By David Burke
At recent Cypress City Council meetings, Council Members Frances Marquez and Jon Peat attacked each other based on the money behind their respective political campaigns. At the July 11, 2022 meeting, Marquez accused Peat and Mayor Paulo Morales of being bankrolled by Valley Vista Services, the city’s trash hauler. Valley Vista and its subsidiaries, along with a number of developers, funneled money through a group called Southern California Coalition of Businesses and Taxpayers (“SCCBT”), which has spent over $75,000 since 2014 to support Peat, Morales, and other former Cypress City Council Members.
Peat countered at the August 22, 2022 meeting by arguing that Marquez’s 2018 and 2020 campaigns were funded primarily by special interest groups outside of Cypress, including sixteen Political Action Committees (“PACs”) (many of which were labor unions), with only six percent of her funding coming from Cypress residents and businesses. Peat then asked if Marquez would recuse herself from voting on future projects that may benefit union labor groups.
Amidst the accusations, it can be difficult to separate fact from fiction, or to know how “normal” the campaign spending in Cypress is compared with elections in other cities. As a candidate for Cypress City Council in the November election, and the author of a report card that grades Orange County cities on the strength of their campaign finance laws, I believe it’s important to be transparent about whose money is behind our elected officials. We can also consider ideas to improve Cypress’s campaign finance system so that special interests have less influence over our elections.
One root of the problem is that winning elections—even local elections—can be very expensive. In Cypress the two winning candidates in the 2020 election—Anne Hertz and Frances Marquez—spent $43,799.00 and $46,672.36 on their campaigns. Such numbers are normal for winning candidates in cities around Cypress’s size. So where does all that money come from?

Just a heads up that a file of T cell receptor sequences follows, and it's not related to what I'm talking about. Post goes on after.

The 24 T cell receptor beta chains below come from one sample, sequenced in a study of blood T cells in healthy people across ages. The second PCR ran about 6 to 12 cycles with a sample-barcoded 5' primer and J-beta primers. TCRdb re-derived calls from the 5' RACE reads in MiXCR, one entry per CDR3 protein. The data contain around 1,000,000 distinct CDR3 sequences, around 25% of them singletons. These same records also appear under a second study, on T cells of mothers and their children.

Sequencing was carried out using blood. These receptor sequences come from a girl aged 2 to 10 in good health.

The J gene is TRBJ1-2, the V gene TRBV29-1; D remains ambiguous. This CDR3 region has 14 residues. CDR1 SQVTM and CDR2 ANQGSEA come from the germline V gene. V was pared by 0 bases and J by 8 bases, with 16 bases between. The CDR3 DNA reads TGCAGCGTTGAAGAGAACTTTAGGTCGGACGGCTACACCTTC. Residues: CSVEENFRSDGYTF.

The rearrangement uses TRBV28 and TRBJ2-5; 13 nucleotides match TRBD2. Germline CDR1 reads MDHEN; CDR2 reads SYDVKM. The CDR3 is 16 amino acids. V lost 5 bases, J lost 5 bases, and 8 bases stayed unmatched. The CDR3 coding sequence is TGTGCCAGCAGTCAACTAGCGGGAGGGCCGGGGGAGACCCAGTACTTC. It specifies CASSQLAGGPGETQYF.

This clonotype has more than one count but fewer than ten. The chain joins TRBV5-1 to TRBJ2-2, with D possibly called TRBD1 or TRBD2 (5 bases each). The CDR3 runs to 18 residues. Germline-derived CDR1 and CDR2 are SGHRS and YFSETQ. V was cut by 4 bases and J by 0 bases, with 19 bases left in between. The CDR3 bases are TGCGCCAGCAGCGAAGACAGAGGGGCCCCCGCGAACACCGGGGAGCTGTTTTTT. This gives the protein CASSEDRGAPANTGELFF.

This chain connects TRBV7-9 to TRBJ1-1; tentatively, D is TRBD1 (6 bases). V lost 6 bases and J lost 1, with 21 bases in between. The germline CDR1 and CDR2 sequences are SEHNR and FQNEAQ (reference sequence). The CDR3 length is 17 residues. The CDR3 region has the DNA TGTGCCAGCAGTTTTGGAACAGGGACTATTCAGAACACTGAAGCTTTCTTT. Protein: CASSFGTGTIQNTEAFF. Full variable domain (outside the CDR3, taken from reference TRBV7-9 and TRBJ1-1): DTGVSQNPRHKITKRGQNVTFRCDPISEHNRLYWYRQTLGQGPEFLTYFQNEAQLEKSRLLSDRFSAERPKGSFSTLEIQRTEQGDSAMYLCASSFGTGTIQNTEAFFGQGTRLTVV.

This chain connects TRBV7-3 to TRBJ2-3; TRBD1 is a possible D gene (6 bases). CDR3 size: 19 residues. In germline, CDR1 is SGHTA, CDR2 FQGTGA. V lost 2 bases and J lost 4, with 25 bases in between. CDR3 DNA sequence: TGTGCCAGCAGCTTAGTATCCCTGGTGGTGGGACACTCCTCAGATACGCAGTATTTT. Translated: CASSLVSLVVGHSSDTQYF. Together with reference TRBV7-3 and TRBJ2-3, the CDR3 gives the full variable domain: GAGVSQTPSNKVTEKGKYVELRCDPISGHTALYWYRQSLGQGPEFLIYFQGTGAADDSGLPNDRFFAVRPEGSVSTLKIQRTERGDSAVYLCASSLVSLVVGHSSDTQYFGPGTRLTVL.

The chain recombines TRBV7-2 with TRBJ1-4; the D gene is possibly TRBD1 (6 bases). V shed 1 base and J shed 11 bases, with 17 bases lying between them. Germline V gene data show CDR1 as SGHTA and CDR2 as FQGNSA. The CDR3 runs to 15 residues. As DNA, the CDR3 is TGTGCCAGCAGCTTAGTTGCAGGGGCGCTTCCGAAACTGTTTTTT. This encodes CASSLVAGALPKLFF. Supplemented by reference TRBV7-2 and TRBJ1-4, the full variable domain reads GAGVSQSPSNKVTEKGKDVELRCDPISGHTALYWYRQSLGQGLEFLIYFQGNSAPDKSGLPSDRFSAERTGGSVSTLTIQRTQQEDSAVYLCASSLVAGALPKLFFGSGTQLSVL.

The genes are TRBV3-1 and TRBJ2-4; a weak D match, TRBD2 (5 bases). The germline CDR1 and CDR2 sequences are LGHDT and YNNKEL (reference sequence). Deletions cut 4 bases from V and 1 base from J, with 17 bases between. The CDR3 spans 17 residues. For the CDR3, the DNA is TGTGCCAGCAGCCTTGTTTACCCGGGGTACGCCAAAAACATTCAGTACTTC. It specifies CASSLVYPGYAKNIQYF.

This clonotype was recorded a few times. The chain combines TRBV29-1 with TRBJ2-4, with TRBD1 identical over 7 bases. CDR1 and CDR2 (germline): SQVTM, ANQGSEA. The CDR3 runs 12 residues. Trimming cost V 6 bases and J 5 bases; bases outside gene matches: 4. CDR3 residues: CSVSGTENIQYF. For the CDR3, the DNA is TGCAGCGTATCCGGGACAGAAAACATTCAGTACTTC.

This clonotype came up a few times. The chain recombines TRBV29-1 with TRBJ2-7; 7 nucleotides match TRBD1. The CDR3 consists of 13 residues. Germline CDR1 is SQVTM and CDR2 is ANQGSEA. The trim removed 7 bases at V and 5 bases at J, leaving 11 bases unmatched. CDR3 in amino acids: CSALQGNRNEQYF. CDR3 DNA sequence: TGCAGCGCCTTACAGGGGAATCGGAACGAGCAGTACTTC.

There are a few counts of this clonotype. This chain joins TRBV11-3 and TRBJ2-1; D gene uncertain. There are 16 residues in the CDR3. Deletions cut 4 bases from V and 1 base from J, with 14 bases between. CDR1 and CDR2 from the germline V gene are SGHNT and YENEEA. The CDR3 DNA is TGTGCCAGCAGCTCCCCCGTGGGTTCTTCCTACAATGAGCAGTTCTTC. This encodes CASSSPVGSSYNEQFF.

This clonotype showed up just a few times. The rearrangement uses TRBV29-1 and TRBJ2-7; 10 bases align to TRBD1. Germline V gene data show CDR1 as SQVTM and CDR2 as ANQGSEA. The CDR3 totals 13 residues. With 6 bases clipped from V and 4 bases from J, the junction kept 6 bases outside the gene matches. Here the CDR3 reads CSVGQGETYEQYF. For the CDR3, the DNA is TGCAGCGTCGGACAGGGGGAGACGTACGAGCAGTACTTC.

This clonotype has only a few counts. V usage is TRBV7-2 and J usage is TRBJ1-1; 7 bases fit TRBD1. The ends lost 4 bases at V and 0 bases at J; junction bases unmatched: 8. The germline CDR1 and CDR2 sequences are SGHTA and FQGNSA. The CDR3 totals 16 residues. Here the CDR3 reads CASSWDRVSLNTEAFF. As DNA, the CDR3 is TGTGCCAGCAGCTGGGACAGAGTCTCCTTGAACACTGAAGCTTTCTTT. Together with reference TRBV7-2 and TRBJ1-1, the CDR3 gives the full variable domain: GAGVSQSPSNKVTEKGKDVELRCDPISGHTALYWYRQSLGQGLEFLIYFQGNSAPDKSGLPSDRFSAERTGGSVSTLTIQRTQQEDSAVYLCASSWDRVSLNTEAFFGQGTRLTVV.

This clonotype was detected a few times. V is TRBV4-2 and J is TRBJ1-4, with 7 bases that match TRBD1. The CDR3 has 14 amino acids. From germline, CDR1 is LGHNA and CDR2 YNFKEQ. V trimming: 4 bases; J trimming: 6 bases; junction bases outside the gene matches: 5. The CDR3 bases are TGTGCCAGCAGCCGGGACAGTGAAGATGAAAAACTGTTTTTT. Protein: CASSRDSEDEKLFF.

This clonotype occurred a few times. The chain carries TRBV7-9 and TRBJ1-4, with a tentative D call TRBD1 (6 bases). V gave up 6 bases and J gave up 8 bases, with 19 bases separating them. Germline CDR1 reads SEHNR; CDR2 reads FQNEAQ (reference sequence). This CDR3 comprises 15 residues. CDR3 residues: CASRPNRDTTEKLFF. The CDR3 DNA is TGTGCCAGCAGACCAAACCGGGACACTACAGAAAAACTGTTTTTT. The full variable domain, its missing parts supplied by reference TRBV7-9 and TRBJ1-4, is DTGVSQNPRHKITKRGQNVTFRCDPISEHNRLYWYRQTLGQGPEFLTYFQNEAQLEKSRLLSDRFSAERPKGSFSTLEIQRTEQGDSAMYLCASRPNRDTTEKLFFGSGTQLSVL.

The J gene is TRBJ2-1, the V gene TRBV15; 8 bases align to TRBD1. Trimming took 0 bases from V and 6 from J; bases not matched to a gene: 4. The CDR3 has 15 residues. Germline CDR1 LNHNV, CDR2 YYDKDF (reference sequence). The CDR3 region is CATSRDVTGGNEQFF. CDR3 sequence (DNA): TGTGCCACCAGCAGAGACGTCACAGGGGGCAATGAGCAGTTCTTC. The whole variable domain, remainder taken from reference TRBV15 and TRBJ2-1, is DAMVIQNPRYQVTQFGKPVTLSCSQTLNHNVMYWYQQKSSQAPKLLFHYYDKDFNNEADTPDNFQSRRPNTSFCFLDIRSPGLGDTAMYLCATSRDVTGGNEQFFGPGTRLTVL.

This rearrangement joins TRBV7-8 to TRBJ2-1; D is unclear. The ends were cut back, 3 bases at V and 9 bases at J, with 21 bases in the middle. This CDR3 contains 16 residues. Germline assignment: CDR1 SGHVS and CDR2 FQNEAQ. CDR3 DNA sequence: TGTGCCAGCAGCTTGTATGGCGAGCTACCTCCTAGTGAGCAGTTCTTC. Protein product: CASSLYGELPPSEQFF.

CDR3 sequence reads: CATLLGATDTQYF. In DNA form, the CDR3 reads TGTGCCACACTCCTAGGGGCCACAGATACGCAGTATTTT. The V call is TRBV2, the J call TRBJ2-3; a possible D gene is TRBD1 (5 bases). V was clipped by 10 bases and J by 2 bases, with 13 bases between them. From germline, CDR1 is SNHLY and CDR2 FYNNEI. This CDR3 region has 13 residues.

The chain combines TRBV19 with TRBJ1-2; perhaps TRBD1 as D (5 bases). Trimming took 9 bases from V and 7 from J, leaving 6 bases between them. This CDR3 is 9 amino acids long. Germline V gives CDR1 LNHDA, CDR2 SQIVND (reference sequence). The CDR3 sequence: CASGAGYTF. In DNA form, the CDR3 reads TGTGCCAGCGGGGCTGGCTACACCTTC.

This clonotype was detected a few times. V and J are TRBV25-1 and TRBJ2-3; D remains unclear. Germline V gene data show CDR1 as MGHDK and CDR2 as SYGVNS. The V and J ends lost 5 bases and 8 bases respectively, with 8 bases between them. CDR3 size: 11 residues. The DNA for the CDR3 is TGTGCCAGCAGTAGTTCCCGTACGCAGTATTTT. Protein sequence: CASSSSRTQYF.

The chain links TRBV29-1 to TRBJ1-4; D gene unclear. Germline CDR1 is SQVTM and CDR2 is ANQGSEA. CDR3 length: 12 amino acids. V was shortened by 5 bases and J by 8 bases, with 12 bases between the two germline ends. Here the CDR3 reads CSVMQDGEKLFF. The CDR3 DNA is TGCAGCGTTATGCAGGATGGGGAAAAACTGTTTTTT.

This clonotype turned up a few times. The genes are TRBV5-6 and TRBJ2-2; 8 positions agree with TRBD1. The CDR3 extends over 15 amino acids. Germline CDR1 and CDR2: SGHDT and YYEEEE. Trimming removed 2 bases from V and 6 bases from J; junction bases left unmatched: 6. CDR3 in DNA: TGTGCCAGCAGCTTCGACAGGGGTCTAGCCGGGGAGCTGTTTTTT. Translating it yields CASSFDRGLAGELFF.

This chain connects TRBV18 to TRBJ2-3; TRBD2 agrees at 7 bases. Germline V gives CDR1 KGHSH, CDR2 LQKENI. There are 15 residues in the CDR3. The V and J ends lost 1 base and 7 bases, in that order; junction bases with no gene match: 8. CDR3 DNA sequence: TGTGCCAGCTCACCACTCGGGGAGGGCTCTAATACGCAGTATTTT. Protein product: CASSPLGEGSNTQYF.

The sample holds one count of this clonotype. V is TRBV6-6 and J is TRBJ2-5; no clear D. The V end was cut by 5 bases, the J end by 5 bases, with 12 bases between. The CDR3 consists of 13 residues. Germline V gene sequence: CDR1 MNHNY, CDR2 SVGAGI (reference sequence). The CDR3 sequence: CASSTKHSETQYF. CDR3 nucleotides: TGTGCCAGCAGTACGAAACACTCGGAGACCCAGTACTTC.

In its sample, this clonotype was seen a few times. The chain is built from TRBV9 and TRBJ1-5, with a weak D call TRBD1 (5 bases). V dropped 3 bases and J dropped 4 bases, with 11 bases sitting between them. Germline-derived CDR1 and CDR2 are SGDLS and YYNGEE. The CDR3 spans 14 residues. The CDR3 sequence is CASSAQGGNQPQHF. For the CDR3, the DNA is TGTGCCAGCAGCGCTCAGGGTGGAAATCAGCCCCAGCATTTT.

Most candidates who raise $10,000 or more do it either by self-funding, or by relying primarily on campaign contributions from individuals, businesses, or groups outside their city. This is because the percentage of Americans who donate $200 or more to political campaigns is very low—typically less than one half of one percent. It is extremely difficult for candidates to raise enough money to be competitive solely from residents in their city. The pattern of candidates self-funding or relying on support from outside their city holds true for Cypress’s current elected City Council Members.
In the 2020 election, Hertz self-funded approximately 87 percent of her campaign, with the rest of the money coming primarily from police and firefighter political action committees (PACs). Hertz raised just $375 from other Cypress residents. By contrast, Council Member Frances Marquez, who did not self-fund, got $2,850 from Cypress residents, but that only accounted for about six percent of her contributions. The other 94 percent came primarily from individuals living in other cities, PACs, or elected officials such as Marquez’s former employer Congressman Alan Lowenthal, who contributed $6,000.
The money behind Mayor Paulo Morales and Council Member Jon Peat is more complicated because in addition to campaign contributions, Morales and Peat received significant support in the form of the independent expenditures, which is money used to support a candidate that isn’t given directly to their campaign. Typically, organizations use independent expenditures to send out mailers in support of a candidate, but are not allowed to coordinate with that candidate about its content. In Cypress, most of the independent expenditures in recent elections have been funded by Valley Vista and its subsidiaries, or the developer Christo Bardis, through the Southern California Coalition of Businesses and Taxpayers (SCCBT).